“Scary?” Abbott said. “I’ll tell you what’s scary: Any ethics legislation proposed by Tom Gordon.”

Abbott said he thinks the county’s current ethics code is more than sufficient to deal with any transgressions by government officials.

“It sounds like a solution searching for a problem, which is secondarily aimed at concocting a faux perception that Gordon is now magically cured of his checkered past,” Abbott said.

Gordon said he doesn’t think his past is relevant to the reform package he’s announcing today.

“I’m very pro-ethics,” Gordon said. “I always have been.” The ordinances will be introduced by Council President Chris Bullock, a Democrat who ran for election on Gordon’s team last year, and Republican Bob Weiner, a former political enemy of Gordon.

“I think the legislation is ambitious, but achievable with bipartisan cooperation,” Bullock said. “It will send a strong signal to the citizens that county officials are serious about transparent and open government and take the people’s business seriously.”

Weiner said he “wasn’t selling out” by co-sponsoring Gordon’s proposals.

“I’m pleased to support the Gordon administration’s initiatives when they are open and transparent, but I will not hesitate to be critical if the conduct of the administration fails to keep high ethical standards,” Weiner said.

After the measures are introduced, they will be reviewed by the county Ethics Commission, which will make nonbinding comments and recommendations, then re-turned to the council for a final vote. “There will be a full public airing of whatever is in the pipeline,” commission attorney Rosemary Killian said.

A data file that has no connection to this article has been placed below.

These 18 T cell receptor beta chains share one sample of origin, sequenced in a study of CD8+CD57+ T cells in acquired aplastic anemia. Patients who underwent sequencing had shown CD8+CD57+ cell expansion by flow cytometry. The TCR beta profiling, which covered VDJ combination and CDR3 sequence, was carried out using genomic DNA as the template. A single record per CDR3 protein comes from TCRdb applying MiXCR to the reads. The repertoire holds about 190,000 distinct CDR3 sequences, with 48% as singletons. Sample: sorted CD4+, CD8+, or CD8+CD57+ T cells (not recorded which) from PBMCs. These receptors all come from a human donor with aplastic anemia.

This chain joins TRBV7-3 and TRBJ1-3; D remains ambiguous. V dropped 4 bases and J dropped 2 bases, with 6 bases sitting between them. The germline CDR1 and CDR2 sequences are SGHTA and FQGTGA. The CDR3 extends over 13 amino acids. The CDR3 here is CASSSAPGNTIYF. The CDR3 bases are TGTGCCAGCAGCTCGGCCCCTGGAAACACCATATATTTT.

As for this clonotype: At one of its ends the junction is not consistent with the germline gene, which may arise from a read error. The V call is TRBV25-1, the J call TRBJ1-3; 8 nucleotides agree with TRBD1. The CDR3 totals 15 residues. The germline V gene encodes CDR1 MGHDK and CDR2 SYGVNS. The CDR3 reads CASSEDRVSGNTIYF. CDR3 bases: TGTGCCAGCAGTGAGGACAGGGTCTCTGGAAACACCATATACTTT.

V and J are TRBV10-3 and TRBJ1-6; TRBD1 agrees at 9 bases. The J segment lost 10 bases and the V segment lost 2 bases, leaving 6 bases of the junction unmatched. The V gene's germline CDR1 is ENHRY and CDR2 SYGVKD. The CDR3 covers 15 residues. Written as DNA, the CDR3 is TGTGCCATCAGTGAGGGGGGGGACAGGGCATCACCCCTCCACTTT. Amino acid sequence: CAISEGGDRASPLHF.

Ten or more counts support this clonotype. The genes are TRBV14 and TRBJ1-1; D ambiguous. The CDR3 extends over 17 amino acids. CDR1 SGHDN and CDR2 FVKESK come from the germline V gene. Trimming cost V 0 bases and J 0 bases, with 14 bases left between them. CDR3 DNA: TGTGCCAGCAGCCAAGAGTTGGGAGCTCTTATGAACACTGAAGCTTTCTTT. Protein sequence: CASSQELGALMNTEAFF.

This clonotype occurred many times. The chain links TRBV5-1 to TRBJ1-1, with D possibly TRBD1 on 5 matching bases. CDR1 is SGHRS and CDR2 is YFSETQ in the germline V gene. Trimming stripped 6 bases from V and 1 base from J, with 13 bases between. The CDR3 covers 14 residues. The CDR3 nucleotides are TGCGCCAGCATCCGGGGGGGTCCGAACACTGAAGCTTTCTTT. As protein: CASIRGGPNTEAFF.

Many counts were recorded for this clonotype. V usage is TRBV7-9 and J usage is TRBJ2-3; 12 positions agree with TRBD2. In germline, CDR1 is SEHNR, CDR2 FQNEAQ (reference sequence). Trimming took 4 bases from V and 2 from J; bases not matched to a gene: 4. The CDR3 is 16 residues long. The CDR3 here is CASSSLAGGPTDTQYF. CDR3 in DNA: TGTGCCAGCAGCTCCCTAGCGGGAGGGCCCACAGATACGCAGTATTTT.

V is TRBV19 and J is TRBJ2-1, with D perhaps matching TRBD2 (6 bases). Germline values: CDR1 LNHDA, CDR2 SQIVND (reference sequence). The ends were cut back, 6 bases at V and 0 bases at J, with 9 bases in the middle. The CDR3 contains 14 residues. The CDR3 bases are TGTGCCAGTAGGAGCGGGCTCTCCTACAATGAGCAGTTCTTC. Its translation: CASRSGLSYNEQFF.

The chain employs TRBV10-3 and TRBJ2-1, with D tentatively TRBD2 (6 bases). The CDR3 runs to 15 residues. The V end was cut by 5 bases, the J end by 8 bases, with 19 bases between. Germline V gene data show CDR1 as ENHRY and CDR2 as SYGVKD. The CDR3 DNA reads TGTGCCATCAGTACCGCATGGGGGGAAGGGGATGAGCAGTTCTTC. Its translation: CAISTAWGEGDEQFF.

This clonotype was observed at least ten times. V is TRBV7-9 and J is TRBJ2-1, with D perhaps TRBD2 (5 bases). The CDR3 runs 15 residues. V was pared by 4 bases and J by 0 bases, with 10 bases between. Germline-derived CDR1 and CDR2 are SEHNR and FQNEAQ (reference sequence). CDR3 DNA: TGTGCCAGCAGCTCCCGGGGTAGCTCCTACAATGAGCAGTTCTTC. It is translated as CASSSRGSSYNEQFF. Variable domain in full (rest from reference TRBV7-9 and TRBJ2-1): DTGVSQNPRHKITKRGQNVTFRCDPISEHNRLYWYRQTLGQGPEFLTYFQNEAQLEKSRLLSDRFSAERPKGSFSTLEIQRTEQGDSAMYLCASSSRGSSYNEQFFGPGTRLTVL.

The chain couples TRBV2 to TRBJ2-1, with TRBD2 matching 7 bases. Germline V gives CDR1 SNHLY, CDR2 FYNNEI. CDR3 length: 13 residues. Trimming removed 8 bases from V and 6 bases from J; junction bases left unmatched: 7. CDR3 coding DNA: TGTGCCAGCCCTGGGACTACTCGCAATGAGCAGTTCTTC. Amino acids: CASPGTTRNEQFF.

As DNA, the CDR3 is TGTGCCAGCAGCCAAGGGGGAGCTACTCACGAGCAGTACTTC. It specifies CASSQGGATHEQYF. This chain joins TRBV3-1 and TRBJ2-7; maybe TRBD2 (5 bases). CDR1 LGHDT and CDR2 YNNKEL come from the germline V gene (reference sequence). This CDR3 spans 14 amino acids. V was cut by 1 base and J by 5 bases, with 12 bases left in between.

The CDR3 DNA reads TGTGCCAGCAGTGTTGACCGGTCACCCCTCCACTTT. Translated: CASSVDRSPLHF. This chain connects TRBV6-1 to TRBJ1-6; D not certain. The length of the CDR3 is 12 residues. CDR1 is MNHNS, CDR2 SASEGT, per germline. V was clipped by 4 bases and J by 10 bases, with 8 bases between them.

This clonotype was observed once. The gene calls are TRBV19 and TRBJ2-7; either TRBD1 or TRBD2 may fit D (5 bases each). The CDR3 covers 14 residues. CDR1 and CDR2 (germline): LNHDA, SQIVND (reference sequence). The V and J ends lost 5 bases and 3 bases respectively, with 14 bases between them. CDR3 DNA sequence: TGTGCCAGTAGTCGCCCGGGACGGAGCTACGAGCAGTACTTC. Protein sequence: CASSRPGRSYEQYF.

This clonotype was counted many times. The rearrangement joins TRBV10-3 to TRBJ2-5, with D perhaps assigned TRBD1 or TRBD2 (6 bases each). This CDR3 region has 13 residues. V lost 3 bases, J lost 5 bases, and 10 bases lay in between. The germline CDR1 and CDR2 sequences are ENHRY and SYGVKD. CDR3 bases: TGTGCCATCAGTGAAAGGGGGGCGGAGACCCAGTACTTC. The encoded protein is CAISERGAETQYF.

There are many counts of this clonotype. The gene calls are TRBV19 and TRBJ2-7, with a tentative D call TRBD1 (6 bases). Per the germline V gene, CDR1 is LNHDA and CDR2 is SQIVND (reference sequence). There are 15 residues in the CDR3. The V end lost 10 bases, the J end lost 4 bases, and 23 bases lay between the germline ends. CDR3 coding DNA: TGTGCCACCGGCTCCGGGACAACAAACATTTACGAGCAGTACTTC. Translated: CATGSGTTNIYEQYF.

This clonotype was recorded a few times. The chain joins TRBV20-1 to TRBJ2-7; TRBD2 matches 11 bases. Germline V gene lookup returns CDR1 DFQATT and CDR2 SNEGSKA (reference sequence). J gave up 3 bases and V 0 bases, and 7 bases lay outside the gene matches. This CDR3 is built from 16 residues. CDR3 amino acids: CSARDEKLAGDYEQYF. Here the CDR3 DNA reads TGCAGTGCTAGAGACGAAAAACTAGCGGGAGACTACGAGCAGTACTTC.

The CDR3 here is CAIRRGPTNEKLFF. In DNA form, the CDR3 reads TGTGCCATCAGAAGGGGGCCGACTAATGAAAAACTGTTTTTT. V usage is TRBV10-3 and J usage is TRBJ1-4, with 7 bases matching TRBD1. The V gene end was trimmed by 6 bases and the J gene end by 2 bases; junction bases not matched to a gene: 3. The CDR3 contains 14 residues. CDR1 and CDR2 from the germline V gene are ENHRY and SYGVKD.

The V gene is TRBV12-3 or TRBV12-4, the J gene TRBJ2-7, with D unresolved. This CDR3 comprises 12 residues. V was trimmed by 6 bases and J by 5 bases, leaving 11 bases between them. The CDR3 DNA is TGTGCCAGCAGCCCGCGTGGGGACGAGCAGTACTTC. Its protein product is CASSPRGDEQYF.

Council members Janet Kilpatrick and George Smiley said Wednesday they have not seen the proposals. “They should have at least told us about this, but maybe it’s a secret document between the administration and the council president,” Kilpatrick said. “I feel like I’m on a really bad amusement park ride with this administration. It’s a really crummy roller coaster. Every day is something new.”

Smiley said he thinks it’s been the Gordon administration’s attorneys who have been behaving badly in the civil suit over the Barley Mill rezoning. Attorneys for Gordon in the past month have tried to formally change their stance, saying they hope the plaintiffs win the case. “His own attorneys lack ethics, in my opinion, so it’s ironic that all of the sudden he’s proposing ethics reform. I think it’s extremely hypocritical of him.” 

Contact Adam Taylor at 324-2787 or ataylor@delawareonline.com.

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"Iíd like to express my appreciation to Councilman Bob Weiner who exhibits strength, determination and fortitude and is always on the side of the people. I followed Bobís actions when he was head of CCOBH's zoning committee and made strong efforts to try to stop the Brandywine Town Center construction. He has continued with energy and zeal in many pivotal positions in spite of enduring a lot of negative professional and personal attacks. I appreciate that he is never deterred."